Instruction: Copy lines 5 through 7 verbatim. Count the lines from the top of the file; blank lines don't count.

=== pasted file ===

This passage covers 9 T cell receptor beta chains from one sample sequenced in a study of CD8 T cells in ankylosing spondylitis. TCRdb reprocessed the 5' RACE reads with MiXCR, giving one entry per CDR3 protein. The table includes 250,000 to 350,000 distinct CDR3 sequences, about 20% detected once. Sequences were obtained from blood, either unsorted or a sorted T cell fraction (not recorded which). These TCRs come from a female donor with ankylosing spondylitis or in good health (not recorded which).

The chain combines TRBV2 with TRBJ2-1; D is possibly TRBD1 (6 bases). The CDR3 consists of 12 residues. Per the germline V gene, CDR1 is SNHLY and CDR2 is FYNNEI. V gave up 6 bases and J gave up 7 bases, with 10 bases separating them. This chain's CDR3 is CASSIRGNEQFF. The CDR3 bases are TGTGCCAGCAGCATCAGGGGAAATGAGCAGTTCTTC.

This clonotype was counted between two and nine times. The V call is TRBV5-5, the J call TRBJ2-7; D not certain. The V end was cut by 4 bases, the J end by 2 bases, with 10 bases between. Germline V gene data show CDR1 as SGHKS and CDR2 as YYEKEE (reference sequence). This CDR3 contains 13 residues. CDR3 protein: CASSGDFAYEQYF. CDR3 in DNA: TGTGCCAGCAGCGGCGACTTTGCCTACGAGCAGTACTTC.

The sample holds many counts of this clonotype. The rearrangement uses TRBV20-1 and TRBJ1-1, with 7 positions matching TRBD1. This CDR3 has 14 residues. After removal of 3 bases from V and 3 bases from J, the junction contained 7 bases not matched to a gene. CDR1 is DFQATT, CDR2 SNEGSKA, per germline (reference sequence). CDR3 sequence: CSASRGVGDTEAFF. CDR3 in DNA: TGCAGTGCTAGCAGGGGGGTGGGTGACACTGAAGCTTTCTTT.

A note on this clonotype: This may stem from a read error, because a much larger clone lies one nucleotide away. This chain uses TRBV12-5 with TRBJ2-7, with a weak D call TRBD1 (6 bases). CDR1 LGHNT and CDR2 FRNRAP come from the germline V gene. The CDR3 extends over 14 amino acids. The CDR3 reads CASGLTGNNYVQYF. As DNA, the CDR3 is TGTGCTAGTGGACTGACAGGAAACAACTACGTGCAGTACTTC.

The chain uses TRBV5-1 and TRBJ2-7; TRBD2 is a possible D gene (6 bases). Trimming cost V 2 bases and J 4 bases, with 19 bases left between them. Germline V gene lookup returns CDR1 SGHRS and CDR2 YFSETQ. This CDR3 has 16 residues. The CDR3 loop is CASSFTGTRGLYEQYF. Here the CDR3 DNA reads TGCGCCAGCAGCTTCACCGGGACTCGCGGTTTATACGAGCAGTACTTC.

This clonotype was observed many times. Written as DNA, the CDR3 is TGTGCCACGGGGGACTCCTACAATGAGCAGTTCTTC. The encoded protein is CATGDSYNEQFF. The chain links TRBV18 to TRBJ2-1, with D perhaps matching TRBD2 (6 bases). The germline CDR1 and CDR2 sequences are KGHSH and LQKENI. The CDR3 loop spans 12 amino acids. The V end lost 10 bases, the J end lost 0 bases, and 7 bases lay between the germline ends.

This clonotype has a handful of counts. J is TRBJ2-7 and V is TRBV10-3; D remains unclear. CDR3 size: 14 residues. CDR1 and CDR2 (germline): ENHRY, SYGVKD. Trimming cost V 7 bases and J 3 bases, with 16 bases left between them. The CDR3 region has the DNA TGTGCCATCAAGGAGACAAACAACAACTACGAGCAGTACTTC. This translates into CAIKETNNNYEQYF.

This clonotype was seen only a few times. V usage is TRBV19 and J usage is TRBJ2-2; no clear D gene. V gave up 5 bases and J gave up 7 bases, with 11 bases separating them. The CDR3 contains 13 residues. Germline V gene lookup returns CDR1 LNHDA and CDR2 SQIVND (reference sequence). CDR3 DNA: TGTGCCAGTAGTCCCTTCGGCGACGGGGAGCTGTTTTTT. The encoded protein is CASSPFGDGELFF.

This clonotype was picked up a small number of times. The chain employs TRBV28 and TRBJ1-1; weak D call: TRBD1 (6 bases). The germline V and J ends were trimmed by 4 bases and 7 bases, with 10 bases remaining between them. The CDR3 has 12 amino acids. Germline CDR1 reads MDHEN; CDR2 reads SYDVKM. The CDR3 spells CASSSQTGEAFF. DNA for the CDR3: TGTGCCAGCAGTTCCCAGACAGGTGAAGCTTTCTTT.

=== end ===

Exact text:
A note on this clonotype: This may stem from a read error, because a much larger clone lies one nucleotide away. This chain uses TRBV12-5 with TRBJ2-7, with a weak D call TRBD1 (6 bases). CDR1 LGHNT and CDR2 FRNRAP come from the germline V gene. The CDR3 extends over 14 amino acids. The CDR3 reads CASGLTGNNYVQYF. As DNA, the CDR3 is TGTGCTAGTGGACTGACAGGAAACAACTACGTGCAGTACTTC.

The chain uses TRBV5-1 and TRBJ2-7; TRBD2 is a possible D gene (6 bases). Trimming cost V 2 bases and J 4 bases, with 19 bases left between them. Germline V gene lookup returns CDR1 SGHRS and CDR2 YFSETQ. This CDR3 has 16 residues. The CDR3 loop is CASSFTGTRGLYEQYF. Here the CDR3 DNA reads TGCGCCAGCAGCTTCACCGGGACTCGCGGTTTATACGAGCAGTACTTC.

This clonotype was observed many times. Written as DNA, the CDR3 is TGTGCCACGGGGGACTCCTACAATGAGCAGTTCTTC. The encoded protein is CATGDSYNEQFF. The chain links TRBV18 to TRBJ2-1, with D perhaps matching TRBD2 (6 bases). The germline CDR1 and CDR2 sequences are KGHSH and LQKENI. The CDR3 loop spans 12 amino acids. The V end lost 10 bases, the J end lost 0 bases, and 7 bases lay between the germline ends.